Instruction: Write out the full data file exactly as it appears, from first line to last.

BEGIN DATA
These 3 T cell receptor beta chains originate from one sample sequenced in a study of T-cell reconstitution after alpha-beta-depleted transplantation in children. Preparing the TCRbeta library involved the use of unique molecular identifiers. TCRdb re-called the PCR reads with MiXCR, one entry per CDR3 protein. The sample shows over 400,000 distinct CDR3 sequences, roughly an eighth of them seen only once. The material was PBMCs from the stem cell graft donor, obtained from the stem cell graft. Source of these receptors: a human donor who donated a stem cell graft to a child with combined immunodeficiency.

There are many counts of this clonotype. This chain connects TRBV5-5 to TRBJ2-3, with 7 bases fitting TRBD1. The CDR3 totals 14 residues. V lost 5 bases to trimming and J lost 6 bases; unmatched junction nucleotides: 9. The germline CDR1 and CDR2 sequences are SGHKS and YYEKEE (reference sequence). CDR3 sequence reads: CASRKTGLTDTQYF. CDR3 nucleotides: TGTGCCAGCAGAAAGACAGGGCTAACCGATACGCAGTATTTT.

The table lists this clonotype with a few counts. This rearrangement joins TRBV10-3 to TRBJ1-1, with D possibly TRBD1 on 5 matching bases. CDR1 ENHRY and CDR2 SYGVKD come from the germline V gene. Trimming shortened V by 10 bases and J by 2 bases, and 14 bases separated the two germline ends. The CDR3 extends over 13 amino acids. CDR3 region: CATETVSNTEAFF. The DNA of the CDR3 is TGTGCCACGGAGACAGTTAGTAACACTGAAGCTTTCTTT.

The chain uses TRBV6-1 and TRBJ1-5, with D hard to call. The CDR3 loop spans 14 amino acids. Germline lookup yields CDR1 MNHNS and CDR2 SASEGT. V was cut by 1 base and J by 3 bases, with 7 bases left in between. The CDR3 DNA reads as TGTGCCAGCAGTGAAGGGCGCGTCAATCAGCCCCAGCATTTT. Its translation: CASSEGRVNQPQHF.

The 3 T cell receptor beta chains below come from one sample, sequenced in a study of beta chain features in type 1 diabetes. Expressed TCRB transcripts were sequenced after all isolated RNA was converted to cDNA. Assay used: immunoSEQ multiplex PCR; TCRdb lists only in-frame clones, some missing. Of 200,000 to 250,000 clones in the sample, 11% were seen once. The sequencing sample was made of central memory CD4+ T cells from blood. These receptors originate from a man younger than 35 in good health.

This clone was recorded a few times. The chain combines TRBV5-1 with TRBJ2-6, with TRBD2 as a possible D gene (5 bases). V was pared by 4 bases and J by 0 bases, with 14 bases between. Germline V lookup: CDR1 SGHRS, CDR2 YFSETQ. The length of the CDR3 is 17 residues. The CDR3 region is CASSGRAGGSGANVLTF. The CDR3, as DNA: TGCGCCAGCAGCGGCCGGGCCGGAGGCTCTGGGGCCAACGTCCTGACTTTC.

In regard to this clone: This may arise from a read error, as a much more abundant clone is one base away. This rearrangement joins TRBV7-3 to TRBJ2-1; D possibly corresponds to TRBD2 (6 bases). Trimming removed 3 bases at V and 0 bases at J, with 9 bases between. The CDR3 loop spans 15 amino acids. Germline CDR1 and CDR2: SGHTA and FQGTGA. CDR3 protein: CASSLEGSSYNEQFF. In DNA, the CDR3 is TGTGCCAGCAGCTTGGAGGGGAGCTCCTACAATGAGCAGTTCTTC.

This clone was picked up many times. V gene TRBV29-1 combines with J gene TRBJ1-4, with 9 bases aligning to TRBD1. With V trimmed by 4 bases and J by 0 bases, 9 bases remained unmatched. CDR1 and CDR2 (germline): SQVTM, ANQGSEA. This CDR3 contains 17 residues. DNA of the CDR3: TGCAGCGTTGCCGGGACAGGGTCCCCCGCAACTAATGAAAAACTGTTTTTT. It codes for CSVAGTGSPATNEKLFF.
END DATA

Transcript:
These 3 T cell receptor beta chains originate from one sample sequenced in a study of T-cell reconstitution after alpha-beta-depleted transplantation in children. Preparing the TCRbeta library involved the use of unique molecular identifiers. TCRdb re-called the PCR reads with MiXCR, one entry per CDR3 protein. The sample shows over 400,000 distinct CDR3 sequences, roughly an eighth of them seen only once. The material was PBMCs from the stem cell graft donor, obtained from the stem cell graft. Source of these receptors: a human donor who donated a stem cell graft to a child with combined immunodeficiency.

There are many counts of this clonotype. This chain connects TRBV5-5 to TRBJ2-3, with 7 bases fitting TRBD1. The CDR3 totals 14 residues. V lost 5 bases to trimming and J lost 6 bases; unmatched junction nucleotides: 9. The germline CDR1 and CDR2 sequences are SGHKS and YYEKEE (reference sequence). CDR3 sequence reads: CASRKTGLTDTQYF. CDR3 nucleotides: TGTGCCAGCAGAAAGACAGGGCTAACCGATACGCAGTATTTT.

The table lists this clonotype with a few counts. This rearrangement joins TRBV10-3 to TRBJ1-1, with D possibly TRBD1 on 5 matching bases. CDR1 ENHRY and CDR2 SYGVKD come from the germline V gene. Trimming shortened V by 10 bases and J by 2 bases, and 14 bases separated the two germline ends. The CDR3 extends over 13 amino acids. CDR3 region: CATETVSNTEAFF. The DNA of the CDR3 is TGTGCCACGGAGACAGTTAGTAACACTGAAGCTTTCTTT.

The chain uses TRBV6-1 and TRBJ1-5, with D hard to call. The CDR3 loop spans 14 amino acids. Germline lookup yields CDR1 MNHNS and CDR2 SASEGT. V was cut by 1 base and J by 3 bases, with 7 bases left in between. The CDR3 DNA reads as TGTGCCAGCAGTGAAGGGCGCGTCAATCAGCCCCAGCATTTT. Its translation: CASSEGRVNQPQHF.

The 3 T cell receptor beta chains below come from one sample, sequenced in a study of beta chain features in type 1 diabetes. Expressed TCRB transcripts were sequenced after all isolated RNA was converted to cDNA. Assay used: immunoSEQ multiplex PCR; TCRdb lists only in-frame clones, some missing. Of 200,000 to 250,000 clones in the sample, 11% were seen once. The sequencing sample was made of central memory CD4+ T cells from blood. These receptors originate from a man younger than 35 in good health.

This clone was recorded a few times. The chain combines TRBV5-1 with TRBJ2-6, with TRBD2 as a possible D gene (5 bases). V was pared by 4 bases and J by 0 bases, with 14 bases between. Germline V lookup: CDR1 SGHRS, CDR2 YFSETQ. The length of the CDR3 is 17 residues. The CDR3 region is CASSGRAGGSGANVLTF. The CDR3, as DNA: TGCGCCAGCAGCGGCCGGGCCGGAGGCTCTGGGGCCAACGTCCTGACTTTC.

In regard to this clone: This may arise from a read error, as a much more abundant clone is one base away. This rearrangement joins TRBV7-3 to TRBJ2-1; D possibly corresponds to TRBD2 (6 bases). Trimming removed 3 bases at V and 0 bases at J, with 9 bases between. The CDR3 loop spans 15 amino acids. Germline CDR1 and CDR2: SGHTA and FQGTGA. CDR3 protein: CASSLEGSSYNEQFF. In DNA, the CDR3 is TGTGCCAGCAGCTTGGAGGGGAGCTCCTACAATGAGCAGTTCTTC.

This clone was picked up many times. V gene TRBV29-1 combines with J gene TRBJ1-4, with 9 bases aligning to TRBD1. With V trimmed by 4 bases and J by 0 bases, 9 bases remained unmatched. CDR1 and CDR2 (germline): SQVTM, ANQGSEA. This CDR3 contains 17 residues. DNA of the CDR3: TGCAGCGTTGCCGGGACAGGGTCCCCCGCAACTAATGAAAAACTGTTTTTT. It codes for CSVAGTGSPATNEKLFF.